A ^Retired Plastic Surgeon's Notebook

Timing is everything in music and in surgery

Seattle Plastic Surgeon discusses the importance of timing in music and in plastic surgery.

Keith Moon keeping time for The Who.

Keith Moon keeping time for The Who.

I have been practicing a song with my husband that we are going to perform at a recital in a couple of weeks. I’ve been playing guitar and singing for many years but my husband is a beginner. One of the challenges we have is getting the timing just right – or as our zen master guitar teacher says, “really getting in the groove”. A few little chord or note mistakes here and there can sometimes fly right by most listeners but even the tone deaf will pick up an error in timing.  There is no drummer in the world who would have the patience to practice with us so we rely on an electronic metronome.

This, of course, reminds me of plastic surgery because almost everything reminds me of plastic surgery. Timining is also so important when patients schedule surgery. It’s not that I mean 4/4 time with a swing rhythm at 92 beats per minute. I mean timing the surgery so that the procedure and the recovery fit into the everyday rhythm of a crazy, busy, modern life and I don’t think this sort of timing is ever easy. But it is so important.

Almost everything I do requires a little “down time” even if it is just resting five minutes after a Botox injection or an hour with a cold pack after filler injection. Surgical procedures require anywhere from 3-5 days “off” for small area liposuction to a full 2-3 weeks off for a body lift or some face lifts or deep chemical peels.  The cases that are hardest on the patients are the cases such as a face lift or a deep chemical peel where the patient feels pretty good but looks really bad and where over activity can really delay healing by prolonging bruising and/or swelling.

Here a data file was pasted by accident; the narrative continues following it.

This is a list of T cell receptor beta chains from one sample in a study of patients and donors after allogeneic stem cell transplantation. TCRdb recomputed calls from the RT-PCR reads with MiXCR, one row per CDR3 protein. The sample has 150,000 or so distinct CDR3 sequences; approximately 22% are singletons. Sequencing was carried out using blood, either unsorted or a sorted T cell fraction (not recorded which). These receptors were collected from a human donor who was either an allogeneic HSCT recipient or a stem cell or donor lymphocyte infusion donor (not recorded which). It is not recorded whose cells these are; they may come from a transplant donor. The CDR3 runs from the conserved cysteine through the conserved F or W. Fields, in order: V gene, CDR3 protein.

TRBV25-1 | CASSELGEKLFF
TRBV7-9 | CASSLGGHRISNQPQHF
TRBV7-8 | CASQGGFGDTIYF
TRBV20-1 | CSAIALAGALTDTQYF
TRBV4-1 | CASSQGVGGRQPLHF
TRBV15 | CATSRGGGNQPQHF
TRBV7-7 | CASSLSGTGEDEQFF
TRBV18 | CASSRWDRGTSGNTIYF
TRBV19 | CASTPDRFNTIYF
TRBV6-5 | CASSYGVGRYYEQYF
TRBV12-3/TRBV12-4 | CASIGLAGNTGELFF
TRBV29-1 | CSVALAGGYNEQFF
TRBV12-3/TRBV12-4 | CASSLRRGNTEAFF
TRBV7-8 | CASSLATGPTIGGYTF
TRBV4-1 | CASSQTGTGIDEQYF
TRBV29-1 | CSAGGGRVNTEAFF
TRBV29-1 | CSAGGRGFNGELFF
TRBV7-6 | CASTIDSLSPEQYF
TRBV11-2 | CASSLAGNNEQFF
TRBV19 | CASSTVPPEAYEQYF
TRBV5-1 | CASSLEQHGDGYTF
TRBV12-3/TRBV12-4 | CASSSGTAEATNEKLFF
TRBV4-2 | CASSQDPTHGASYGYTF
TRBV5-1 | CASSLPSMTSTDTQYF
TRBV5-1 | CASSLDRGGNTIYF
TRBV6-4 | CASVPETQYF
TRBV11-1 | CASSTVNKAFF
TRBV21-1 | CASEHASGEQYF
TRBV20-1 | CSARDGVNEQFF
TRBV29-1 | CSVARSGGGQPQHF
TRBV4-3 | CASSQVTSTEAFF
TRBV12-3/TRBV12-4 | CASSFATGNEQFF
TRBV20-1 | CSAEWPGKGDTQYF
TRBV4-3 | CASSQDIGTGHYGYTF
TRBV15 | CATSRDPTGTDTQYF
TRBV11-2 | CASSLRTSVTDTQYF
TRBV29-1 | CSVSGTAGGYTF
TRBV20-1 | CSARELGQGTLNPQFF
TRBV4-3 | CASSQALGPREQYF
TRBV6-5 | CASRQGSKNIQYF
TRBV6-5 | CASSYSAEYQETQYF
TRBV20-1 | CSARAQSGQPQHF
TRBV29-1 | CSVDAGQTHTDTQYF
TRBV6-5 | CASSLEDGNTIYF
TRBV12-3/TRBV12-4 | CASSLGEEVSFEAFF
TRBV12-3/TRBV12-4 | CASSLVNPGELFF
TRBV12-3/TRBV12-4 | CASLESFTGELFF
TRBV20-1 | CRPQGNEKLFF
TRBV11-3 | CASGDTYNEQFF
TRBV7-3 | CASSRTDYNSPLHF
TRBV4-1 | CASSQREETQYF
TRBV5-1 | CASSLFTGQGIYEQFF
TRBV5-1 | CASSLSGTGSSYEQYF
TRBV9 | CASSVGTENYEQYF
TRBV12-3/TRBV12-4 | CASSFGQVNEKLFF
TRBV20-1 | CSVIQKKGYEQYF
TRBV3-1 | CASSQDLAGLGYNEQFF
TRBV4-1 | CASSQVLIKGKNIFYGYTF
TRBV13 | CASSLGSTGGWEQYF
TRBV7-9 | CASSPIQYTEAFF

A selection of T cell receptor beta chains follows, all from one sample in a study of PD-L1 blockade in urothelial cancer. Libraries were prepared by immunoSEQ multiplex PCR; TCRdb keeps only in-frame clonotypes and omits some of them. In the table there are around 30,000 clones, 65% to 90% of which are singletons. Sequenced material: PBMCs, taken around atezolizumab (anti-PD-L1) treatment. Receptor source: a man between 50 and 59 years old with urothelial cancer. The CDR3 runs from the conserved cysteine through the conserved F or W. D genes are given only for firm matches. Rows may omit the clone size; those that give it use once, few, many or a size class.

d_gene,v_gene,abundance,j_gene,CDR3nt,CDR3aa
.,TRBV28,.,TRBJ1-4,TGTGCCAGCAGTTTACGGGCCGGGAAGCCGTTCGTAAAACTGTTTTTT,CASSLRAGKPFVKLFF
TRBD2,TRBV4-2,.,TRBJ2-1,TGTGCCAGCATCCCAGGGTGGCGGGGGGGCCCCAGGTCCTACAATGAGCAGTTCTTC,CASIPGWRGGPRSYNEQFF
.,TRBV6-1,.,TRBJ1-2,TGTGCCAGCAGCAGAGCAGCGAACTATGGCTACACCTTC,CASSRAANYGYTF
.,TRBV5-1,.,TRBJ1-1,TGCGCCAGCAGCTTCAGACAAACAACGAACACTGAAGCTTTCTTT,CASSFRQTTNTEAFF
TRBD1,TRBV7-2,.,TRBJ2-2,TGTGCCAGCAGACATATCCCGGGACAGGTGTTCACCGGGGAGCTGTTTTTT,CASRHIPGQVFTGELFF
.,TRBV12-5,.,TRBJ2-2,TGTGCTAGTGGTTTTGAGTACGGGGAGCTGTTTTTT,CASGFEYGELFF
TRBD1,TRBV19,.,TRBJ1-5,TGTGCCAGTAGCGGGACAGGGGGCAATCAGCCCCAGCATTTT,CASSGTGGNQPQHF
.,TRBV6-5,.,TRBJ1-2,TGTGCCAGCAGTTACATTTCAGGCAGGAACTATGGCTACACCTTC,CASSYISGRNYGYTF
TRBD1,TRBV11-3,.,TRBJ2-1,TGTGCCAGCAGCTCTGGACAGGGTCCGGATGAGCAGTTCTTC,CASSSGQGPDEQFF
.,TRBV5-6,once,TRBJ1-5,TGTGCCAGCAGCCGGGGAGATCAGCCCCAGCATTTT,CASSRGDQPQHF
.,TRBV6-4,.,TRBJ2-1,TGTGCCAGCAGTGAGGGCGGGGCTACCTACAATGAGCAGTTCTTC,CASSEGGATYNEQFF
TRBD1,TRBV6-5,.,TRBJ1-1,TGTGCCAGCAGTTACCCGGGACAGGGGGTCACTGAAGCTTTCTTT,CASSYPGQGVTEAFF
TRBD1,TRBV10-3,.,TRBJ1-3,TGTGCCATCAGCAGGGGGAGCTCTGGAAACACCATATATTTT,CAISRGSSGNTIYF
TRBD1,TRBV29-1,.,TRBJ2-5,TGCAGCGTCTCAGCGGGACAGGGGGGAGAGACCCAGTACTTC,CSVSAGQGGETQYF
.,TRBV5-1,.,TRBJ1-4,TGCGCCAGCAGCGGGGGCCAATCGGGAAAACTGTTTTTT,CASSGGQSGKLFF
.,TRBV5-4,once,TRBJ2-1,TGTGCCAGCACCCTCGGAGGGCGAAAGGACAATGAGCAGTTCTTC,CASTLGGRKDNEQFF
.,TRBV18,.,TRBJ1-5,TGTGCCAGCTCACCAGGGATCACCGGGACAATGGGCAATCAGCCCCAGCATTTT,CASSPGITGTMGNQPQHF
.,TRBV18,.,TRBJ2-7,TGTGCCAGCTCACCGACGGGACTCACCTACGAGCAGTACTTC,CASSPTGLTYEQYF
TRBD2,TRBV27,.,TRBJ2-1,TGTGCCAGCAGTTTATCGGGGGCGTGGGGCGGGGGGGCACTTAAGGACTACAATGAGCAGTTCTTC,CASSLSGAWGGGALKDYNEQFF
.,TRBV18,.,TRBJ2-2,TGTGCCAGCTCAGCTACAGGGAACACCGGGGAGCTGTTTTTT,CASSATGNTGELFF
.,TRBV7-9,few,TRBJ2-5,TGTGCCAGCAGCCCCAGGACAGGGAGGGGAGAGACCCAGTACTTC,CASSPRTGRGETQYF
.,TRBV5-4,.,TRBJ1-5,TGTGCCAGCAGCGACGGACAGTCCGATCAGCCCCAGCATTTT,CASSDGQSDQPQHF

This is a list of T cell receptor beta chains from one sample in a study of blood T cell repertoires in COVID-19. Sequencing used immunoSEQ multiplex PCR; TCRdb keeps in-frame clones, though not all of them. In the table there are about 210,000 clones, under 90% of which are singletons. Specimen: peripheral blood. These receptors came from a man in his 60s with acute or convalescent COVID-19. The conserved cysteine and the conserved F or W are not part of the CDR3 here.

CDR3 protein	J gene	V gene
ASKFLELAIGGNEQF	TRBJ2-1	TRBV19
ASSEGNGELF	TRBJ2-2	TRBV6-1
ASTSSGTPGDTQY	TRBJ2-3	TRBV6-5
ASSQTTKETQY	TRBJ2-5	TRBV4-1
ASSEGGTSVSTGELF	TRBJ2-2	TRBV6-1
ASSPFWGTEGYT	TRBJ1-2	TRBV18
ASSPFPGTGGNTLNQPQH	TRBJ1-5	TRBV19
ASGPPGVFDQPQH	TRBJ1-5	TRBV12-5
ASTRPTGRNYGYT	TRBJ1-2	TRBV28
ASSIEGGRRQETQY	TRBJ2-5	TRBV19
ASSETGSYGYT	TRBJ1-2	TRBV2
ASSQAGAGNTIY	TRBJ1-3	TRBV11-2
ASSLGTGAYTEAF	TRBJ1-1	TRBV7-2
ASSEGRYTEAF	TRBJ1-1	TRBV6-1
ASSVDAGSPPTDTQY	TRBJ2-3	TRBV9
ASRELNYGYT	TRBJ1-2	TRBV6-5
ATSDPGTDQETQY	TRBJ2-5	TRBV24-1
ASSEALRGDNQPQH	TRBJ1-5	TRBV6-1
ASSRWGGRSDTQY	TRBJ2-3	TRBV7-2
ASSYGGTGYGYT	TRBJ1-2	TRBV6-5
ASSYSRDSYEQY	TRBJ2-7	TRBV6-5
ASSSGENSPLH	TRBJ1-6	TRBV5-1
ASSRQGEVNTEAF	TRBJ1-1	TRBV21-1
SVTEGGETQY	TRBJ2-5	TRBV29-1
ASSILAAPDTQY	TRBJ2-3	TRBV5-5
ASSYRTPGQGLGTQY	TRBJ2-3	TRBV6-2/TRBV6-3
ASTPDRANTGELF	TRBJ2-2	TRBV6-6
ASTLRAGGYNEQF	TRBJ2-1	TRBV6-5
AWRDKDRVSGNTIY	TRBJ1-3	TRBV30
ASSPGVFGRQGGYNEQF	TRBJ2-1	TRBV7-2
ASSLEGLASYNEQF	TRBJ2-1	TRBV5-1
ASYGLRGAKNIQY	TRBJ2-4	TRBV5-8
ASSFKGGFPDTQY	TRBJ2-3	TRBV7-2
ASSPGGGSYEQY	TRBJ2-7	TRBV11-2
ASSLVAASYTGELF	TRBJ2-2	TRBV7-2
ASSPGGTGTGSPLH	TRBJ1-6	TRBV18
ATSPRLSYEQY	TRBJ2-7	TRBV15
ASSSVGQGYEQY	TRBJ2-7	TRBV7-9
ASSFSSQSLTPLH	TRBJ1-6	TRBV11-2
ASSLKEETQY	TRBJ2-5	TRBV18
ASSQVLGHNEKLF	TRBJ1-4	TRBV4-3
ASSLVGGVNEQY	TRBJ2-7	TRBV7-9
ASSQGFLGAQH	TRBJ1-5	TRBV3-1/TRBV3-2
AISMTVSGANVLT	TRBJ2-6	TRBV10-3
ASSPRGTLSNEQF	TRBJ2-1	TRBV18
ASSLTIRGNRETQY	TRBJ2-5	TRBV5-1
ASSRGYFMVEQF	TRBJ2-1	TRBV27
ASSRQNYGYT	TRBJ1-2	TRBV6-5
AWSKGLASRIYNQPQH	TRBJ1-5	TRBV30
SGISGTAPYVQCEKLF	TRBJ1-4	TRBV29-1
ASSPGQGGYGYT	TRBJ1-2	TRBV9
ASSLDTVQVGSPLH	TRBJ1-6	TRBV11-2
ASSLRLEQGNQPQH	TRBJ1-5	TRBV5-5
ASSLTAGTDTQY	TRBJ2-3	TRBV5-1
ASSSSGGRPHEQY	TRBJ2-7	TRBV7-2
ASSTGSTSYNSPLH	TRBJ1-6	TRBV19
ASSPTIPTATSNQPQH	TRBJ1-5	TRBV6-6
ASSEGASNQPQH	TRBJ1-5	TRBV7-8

I always try to tell it like it really is so patients know what to expect and can plan accordingly. I have a page on my web site devoted to this topic because not planning a realistic recovery can leave a patient very sore and very frustrated.

On this topic, I am speaking from personal experience as a pretty bad plastic surgery patient. I remember attending jury duty a few years ago and having to attend to my surgical drains during breaks. I took a lot longer to heal that average and it was no one’s fault but my own. What a naughty patient! Do as I say and not as I do.

Thanks for reading!  Dr. Lisa Lynn Sowder


Category: It's All About Me., Postoperative Care, Preoperative Care | Tags: , , , ,

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